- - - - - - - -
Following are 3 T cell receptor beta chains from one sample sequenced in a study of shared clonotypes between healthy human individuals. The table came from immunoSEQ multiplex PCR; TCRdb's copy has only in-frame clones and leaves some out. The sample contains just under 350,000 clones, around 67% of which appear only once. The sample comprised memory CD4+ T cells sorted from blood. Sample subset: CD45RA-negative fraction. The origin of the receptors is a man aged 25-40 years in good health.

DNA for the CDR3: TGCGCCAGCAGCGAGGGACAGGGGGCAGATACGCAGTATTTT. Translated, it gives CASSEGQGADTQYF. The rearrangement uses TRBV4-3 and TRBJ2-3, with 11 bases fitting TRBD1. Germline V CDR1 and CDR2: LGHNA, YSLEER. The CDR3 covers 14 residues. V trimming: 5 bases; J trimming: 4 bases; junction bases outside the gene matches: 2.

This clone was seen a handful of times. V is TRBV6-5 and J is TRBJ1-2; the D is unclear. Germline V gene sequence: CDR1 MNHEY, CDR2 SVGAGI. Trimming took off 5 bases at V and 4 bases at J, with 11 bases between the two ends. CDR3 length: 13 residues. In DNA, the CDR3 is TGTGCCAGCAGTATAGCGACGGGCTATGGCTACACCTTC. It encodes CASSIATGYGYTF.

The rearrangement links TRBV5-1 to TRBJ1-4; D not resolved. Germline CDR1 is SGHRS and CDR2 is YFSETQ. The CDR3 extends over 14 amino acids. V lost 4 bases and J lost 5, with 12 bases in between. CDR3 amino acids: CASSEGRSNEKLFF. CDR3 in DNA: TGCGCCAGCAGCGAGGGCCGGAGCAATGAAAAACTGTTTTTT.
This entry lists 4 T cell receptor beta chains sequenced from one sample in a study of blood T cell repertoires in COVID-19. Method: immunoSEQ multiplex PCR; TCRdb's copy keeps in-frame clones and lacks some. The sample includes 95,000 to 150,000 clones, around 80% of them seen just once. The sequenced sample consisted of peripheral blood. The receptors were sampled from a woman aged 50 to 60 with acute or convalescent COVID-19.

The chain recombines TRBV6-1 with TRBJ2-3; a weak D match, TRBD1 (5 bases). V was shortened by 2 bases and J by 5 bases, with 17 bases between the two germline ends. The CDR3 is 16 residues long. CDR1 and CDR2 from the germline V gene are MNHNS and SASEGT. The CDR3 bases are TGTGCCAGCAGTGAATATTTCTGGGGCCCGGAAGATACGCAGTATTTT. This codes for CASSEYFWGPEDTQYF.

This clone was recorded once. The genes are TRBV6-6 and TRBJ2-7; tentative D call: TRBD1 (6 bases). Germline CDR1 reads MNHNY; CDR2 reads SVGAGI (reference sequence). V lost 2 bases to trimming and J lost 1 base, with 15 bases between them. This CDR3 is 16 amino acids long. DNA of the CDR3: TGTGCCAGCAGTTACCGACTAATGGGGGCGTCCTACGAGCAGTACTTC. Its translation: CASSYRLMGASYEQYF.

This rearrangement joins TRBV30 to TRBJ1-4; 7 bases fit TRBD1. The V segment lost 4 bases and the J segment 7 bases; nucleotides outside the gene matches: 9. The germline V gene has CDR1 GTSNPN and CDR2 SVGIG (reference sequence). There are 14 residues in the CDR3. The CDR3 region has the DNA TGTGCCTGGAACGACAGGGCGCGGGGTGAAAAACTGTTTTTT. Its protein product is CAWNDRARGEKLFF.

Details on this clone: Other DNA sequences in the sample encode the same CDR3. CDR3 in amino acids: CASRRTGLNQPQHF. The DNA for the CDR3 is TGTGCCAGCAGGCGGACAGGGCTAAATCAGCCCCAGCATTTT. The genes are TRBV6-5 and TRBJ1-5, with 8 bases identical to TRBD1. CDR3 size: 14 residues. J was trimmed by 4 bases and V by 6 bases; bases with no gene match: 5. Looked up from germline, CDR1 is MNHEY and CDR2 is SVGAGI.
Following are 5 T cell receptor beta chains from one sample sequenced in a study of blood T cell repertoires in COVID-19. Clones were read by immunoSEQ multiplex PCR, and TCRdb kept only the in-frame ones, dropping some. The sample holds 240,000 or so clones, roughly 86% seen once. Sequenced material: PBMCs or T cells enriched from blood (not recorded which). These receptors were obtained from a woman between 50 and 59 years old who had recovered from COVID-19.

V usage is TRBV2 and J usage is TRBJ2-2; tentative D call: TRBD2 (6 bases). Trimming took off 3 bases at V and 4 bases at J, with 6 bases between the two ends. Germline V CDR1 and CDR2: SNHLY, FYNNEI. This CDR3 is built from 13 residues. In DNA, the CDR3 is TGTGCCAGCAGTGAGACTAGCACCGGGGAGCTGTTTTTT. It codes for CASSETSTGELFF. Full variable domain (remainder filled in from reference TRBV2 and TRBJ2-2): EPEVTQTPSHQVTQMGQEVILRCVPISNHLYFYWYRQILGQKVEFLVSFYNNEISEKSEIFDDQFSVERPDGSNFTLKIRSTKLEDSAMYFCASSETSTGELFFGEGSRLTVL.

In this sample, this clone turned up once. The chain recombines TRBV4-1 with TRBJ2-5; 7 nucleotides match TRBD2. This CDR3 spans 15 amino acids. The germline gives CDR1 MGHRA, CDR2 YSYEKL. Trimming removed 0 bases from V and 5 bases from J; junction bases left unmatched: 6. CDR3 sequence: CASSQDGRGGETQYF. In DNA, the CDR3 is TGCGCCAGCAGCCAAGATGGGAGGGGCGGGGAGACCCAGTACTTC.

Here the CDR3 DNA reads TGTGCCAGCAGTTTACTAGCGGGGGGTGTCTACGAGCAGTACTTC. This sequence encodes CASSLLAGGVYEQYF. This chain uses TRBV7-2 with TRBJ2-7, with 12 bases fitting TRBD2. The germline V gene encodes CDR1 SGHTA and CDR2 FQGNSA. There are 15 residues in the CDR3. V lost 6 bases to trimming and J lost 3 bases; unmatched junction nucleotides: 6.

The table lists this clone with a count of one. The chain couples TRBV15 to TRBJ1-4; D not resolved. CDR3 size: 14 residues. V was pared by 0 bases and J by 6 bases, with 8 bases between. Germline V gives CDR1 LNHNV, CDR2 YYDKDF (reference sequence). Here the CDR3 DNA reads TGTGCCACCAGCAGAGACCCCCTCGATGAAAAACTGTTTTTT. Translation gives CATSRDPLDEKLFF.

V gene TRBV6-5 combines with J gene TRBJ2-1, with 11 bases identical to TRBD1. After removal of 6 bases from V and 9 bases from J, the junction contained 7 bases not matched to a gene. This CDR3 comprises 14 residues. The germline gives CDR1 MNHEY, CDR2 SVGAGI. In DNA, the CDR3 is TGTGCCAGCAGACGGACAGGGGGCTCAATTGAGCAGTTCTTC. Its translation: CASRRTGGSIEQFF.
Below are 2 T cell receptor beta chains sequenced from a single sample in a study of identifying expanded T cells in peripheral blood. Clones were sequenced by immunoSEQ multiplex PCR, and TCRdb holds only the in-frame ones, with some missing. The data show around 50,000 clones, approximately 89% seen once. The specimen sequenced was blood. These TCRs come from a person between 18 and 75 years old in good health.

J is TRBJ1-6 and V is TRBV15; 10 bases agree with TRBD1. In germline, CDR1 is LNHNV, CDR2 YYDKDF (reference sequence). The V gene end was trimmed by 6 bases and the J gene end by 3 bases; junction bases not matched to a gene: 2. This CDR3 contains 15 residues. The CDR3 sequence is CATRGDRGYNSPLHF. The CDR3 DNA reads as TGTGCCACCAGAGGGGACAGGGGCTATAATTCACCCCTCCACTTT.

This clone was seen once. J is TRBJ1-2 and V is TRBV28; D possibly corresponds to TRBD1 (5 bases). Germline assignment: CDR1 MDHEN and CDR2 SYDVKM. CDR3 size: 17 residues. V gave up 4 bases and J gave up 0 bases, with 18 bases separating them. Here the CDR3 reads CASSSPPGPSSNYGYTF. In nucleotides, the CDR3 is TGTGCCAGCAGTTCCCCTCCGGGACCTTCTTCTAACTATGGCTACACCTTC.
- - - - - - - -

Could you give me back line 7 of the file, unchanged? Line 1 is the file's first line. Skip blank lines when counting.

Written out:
This clone was recorded once. The genes are TRBV6-6 and TRBJ2-7; tentative D call: TRBD1 (6 bases). Germline CDR1 reads MNHNY; CDR2 reads SVGAGI (reference sequence). V lost 2 bases to trimming and J lost 1 base, with 15 bases between them. This CDR3 is 16 amino acids long. DNA of the CDR3: TGTGCCAGCAGTTACCGACTAATGGGGGCGTCCTACGAGCAGTACTTC. Its translation: CASSYRLMGASYEQYF.